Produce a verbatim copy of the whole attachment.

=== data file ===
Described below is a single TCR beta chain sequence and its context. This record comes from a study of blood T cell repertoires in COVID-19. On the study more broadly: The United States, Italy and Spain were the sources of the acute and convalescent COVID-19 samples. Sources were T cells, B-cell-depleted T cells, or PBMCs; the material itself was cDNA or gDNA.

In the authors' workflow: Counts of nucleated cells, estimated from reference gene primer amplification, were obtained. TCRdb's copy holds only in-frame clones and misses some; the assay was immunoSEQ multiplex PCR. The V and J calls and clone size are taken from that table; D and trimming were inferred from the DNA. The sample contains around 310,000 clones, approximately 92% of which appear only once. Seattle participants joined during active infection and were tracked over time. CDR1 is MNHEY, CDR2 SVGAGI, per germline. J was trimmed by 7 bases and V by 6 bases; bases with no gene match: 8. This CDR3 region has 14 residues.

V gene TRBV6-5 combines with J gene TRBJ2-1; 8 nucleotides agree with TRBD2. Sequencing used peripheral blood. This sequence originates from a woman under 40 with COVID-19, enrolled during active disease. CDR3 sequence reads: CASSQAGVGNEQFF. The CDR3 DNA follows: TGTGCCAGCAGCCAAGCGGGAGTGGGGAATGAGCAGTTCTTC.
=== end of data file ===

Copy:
Described below is a single TCR beta chain sequence and its context. This record comes from a study of blood T cell repertoires in COVID-19. On the study more broadly: The United States, Italy and Spain were the sources of the acute and convalescent COVID-19 samples. Sources were T cells, B-cell-depleted T cells, or PBMCs; the material itself was cDNA or gDNA.

In the authors' workflow: Counts of nucleated cells, estimated from reference gene primer amplification, were obtained. TCRdb's copy holds only in-frame clones and misses some; the assay was immunoSEQ multiplex PCR. The V and J calls and clone size are taken from that table; D and trimming were inferred from the DNA. The sample contains around 310,000 clones, approximately 92% of which appear only once. Seattle participants joined during active infection and were tracked over time. CDR1 is MNHEY, CDR2 SVGAGI, per germline. J was trimmed by 7 bases and V by 6 bases; bases with no gene match: 8. This CDR3 region has 14 residues.

V gene TRBV6-5 combines with J gene TRBJ2-1; 8 nucleotides agree with TRBD2. Sequencing used peripheral blood. This sequence originates from a woman under 40 with COVID-19, enrolled during active disease. CDR3 sequence reads: CASSQAGVGNEQFF. The CDR3 DNA follows: TGTGCCAGCAGCCAAGCGGGAGTGGGGAATGAGCAGTTCTTC.